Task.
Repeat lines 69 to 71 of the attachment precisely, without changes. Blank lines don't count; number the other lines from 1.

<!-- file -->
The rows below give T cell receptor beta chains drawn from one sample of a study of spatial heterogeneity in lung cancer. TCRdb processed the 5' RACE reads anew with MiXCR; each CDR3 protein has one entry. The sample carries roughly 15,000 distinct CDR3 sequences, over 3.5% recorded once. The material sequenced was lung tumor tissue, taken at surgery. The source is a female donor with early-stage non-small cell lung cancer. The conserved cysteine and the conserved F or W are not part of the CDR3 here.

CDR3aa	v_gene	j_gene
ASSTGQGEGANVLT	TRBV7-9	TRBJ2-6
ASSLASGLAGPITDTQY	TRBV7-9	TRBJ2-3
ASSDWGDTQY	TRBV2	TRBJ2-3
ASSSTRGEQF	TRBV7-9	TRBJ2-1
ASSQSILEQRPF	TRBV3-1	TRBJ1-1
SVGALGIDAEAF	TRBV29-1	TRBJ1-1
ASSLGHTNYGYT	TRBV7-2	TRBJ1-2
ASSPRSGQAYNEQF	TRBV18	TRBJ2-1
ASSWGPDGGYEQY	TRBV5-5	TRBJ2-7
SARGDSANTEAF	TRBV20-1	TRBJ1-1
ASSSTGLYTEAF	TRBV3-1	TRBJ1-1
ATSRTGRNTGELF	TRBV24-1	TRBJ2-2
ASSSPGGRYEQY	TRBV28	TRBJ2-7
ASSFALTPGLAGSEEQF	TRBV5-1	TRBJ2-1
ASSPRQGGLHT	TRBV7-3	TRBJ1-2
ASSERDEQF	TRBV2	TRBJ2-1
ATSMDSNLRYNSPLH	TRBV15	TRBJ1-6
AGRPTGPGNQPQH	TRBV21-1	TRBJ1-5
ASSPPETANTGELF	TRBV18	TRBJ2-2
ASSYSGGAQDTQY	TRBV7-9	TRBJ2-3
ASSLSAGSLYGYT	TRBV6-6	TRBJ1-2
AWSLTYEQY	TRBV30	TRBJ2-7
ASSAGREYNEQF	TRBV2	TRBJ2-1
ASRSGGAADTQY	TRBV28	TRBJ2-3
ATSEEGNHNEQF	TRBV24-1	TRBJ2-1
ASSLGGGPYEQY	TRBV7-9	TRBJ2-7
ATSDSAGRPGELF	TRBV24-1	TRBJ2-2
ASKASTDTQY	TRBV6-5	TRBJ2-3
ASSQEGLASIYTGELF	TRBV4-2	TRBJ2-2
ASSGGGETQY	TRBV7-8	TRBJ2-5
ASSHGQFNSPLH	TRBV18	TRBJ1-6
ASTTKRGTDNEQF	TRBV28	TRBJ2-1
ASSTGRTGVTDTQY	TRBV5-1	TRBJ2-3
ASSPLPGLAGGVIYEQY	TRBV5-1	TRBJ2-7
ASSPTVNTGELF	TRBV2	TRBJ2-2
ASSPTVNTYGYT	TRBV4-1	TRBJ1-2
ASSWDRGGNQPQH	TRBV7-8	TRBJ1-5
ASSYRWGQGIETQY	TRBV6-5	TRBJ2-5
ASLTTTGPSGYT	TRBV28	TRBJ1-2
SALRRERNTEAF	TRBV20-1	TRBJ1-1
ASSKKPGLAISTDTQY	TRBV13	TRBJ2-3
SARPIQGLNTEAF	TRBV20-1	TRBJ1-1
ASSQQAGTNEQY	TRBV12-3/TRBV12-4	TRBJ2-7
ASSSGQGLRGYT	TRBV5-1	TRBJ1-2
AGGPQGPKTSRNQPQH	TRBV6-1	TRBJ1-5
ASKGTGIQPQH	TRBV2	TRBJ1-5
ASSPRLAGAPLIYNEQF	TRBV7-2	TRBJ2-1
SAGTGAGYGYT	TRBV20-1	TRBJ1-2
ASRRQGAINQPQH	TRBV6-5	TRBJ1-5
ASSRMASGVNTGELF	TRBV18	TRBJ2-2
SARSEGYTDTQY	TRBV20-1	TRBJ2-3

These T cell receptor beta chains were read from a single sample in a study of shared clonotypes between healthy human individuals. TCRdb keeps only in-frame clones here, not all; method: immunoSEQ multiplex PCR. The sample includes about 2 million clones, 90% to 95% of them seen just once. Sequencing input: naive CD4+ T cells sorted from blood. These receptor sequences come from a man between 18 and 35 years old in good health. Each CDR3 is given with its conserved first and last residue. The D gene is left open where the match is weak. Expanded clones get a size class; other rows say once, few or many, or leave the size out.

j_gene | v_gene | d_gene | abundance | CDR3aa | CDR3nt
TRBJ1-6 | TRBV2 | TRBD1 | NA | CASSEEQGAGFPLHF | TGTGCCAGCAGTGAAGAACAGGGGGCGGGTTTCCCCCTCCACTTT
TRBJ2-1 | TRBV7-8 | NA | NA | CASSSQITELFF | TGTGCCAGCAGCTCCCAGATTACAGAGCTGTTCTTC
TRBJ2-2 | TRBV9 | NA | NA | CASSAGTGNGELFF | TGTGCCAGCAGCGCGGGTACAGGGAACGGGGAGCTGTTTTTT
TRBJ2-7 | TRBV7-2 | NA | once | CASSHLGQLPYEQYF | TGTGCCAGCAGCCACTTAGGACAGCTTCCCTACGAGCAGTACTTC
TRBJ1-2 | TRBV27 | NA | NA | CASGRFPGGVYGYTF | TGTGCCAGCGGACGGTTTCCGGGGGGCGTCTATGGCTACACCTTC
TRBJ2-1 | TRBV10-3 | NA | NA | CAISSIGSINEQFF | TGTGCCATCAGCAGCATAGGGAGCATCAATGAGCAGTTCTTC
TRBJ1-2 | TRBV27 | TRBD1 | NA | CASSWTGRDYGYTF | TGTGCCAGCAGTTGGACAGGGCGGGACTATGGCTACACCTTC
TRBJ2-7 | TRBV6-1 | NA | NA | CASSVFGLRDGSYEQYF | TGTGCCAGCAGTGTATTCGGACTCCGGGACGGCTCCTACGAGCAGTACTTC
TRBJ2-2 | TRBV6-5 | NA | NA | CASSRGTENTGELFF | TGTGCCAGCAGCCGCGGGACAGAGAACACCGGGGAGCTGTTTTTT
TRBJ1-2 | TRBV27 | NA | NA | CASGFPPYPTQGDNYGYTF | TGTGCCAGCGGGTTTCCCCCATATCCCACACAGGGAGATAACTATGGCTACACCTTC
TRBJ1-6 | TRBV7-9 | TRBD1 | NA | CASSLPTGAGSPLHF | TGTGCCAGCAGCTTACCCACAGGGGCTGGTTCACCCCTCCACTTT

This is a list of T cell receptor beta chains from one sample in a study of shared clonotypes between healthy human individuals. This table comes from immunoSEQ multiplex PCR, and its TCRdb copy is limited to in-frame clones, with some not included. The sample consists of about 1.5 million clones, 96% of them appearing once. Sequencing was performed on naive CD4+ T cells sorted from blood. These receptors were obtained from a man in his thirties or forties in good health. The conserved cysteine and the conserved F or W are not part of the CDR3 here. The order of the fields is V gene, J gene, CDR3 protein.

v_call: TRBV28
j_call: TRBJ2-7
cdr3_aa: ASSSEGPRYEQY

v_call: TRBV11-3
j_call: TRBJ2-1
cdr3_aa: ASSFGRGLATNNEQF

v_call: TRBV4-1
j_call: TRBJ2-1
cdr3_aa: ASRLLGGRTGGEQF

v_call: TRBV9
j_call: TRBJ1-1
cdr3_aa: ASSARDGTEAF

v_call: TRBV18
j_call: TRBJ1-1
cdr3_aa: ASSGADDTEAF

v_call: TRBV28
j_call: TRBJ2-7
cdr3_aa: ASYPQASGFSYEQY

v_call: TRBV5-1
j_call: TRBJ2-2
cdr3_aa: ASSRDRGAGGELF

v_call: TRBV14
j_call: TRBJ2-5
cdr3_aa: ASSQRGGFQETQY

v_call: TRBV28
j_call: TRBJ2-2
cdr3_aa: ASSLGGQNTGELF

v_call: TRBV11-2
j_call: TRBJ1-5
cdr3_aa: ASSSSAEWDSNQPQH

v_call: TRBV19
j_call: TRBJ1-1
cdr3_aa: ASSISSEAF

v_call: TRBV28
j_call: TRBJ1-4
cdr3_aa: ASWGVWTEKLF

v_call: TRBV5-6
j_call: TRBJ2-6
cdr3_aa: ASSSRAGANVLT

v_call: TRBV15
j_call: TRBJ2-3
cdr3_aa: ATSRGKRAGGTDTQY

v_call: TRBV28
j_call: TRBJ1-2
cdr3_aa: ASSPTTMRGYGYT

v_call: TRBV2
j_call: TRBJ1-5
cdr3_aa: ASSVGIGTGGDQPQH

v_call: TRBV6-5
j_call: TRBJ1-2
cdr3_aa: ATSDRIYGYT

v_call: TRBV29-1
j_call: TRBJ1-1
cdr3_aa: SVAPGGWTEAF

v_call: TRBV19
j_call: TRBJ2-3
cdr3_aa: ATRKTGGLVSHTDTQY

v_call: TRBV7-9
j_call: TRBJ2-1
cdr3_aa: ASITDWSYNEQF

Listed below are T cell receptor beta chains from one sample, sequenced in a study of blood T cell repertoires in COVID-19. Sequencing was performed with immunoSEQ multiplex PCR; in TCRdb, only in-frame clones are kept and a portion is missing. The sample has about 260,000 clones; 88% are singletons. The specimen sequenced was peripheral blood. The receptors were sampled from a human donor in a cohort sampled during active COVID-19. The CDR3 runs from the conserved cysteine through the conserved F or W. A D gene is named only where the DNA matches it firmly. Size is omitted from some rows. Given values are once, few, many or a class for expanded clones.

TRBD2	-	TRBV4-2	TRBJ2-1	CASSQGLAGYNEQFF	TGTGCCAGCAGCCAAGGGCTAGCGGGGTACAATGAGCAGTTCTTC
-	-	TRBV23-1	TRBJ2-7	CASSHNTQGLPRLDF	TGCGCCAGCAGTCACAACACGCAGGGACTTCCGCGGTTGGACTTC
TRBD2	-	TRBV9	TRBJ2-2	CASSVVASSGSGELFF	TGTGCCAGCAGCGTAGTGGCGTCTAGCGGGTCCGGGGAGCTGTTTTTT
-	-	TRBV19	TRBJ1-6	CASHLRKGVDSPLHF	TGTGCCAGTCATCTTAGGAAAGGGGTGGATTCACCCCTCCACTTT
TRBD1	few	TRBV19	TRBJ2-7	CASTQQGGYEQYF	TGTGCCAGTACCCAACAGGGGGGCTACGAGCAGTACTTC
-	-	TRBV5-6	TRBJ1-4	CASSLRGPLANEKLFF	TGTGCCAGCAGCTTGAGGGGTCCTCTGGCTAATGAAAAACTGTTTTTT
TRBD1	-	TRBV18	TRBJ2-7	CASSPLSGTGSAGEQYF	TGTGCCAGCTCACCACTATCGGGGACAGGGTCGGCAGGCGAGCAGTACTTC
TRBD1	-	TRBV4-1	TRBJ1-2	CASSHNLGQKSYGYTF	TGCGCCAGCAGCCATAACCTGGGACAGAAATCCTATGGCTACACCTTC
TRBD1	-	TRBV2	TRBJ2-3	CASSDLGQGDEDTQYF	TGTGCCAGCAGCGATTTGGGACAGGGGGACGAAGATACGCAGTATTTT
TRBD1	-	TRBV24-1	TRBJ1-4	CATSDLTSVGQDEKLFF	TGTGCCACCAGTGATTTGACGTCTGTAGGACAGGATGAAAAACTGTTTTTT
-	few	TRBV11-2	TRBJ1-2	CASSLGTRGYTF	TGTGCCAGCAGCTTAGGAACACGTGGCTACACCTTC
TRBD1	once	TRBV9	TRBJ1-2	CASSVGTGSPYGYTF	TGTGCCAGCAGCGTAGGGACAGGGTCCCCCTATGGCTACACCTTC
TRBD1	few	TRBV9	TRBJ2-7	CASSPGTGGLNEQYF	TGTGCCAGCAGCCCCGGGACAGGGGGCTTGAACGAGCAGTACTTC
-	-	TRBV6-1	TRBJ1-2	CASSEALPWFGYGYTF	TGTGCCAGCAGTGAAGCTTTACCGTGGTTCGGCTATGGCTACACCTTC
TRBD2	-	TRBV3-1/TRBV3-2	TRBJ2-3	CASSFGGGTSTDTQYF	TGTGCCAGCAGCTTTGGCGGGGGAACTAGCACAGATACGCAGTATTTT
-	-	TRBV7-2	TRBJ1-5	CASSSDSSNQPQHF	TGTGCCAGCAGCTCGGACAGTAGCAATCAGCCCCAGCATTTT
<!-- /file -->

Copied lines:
j_call: TRBJ2-7
cdr3_aa: ASSSEGPRYEQY

v_call: TRBV11-3